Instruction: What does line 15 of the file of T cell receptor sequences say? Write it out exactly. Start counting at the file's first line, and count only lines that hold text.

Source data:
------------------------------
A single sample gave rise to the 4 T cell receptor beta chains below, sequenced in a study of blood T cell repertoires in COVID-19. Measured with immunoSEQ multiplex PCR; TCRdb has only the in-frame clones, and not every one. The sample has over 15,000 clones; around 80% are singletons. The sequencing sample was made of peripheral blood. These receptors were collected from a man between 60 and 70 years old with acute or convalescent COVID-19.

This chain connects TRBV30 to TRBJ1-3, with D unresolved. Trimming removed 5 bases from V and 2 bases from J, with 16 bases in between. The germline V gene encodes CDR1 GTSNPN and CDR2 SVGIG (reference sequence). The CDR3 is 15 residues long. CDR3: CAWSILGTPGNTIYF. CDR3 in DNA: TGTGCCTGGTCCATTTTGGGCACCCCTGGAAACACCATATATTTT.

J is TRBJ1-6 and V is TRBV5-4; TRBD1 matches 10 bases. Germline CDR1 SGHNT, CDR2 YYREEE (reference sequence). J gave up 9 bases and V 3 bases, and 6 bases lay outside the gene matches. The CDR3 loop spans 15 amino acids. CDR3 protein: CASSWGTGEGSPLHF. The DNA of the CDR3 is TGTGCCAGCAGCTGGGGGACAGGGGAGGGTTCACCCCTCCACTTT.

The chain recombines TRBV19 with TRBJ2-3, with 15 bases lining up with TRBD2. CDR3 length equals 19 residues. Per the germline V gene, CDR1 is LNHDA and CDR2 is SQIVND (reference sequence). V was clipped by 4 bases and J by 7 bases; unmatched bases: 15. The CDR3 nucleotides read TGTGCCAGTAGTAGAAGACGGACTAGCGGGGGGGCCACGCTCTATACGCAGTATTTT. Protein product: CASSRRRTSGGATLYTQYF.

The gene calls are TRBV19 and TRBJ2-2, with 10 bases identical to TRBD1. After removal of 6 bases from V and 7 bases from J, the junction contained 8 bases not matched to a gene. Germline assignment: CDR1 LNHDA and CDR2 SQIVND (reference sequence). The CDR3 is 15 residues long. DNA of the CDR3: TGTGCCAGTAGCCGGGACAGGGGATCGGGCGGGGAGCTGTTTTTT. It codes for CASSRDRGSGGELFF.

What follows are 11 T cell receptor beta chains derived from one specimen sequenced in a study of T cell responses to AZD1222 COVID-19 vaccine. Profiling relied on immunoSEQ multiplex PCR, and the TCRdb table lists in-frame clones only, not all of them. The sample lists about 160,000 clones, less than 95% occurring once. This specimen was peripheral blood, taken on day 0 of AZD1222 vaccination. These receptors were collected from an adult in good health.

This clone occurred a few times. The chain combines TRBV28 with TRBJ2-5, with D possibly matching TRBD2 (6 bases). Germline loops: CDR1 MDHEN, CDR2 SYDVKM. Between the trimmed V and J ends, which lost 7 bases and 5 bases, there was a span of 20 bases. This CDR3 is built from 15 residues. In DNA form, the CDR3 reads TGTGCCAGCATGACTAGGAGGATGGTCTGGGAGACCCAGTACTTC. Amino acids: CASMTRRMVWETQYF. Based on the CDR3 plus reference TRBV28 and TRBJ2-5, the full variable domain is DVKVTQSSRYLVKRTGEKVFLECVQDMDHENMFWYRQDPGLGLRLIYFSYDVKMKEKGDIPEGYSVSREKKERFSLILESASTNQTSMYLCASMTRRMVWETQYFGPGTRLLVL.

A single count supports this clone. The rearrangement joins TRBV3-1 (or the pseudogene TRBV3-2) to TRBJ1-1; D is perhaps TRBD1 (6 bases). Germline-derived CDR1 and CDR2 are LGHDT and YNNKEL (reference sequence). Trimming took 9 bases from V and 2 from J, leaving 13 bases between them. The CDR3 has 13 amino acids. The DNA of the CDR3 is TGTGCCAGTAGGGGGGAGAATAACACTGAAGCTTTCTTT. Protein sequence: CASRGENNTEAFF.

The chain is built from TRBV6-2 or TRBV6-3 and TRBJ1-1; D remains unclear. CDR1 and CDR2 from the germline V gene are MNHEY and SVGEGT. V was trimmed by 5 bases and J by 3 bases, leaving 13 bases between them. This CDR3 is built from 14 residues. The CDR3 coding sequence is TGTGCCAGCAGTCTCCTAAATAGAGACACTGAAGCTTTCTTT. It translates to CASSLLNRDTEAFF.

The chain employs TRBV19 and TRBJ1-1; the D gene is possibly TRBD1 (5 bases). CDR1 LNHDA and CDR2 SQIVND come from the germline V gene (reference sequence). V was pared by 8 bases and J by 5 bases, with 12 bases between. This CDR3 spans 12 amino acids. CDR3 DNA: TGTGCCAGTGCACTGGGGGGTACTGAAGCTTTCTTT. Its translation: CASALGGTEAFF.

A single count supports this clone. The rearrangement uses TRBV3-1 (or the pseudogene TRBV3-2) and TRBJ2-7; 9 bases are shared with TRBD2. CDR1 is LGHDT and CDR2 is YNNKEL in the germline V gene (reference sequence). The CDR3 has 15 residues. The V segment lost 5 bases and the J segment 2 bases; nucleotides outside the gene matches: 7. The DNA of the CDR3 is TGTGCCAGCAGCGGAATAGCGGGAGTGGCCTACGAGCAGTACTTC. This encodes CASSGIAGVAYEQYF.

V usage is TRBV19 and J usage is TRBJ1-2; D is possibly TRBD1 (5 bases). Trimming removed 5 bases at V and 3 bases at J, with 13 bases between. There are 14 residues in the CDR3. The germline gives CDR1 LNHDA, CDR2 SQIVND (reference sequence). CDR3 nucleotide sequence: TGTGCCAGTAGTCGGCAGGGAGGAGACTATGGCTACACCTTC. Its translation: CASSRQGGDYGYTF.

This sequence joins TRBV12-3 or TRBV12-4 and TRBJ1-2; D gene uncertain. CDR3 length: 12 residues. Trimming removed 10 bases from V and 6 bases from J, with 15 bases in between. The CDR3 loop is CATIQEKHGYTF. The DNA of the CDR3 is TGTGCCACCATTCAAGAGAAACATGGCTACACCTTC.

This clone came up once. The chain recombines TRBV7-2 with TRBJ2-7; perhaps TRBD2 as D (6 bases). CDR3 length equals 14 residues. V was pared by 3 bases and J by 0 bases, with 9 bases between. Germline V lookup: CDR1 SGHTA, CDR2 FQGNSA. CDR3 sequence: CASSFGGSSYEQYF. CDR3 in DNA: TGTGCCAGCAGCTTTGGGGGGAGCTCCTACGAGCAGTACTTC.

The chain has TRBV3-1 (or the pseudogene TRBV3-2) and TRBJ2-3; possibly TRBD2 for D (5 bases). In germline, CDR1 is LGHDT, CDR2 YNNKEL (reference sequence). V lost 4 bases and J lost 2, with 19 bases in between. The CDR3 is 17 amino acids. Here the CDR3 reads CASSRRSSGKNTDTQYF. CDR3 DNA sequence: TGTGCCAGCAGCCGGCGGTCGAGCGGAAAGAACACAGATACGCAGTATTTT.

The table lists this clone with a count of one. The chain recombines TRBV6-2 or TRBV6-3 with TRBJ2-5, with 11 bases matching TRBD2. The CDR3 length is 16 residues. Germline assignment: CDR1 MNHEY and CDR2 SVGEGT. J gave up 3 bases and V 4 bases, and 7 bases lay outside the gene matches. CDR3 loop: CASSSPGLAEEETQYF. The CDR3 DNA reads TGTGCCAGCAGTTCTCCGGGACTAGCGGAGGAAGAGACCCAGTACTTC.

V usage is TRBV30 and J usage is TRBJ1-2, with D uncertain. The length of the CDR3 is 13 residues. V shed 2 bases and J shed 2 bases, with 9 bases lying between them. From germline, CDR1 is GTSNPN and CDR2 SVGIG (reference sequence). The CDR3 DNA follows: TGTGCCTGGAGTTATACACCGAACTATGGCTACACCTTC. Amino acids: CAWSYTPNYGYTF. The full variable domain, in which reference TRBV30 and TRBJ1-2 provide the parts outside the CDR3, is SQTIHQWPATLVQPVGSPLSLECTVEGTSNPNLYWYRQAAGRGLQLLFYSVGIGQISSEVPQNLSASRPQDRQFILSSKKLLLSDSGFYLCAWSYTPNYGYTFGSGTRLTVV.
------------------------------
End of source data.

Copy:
The chain has TRBV3-1 (or the pseudogene TRBV3-2) and TRBJ2-3; possibly TRBD2 for D (5 bases). In germline, CDR1 is LGHDT, CDR2 YNNKEL (reference sequence). V lost 4 bases and J lost 2, with 19 bases in between. The CDR3 is 17 amino acids. Here the CDR3 reads CASSRRSSGKNTDTQYF. CDR3 DNA sequence: TGTGCCAGCAGCCGGCGGTCGAGCGGAAAGAACACAGATACGCAGTATTTT.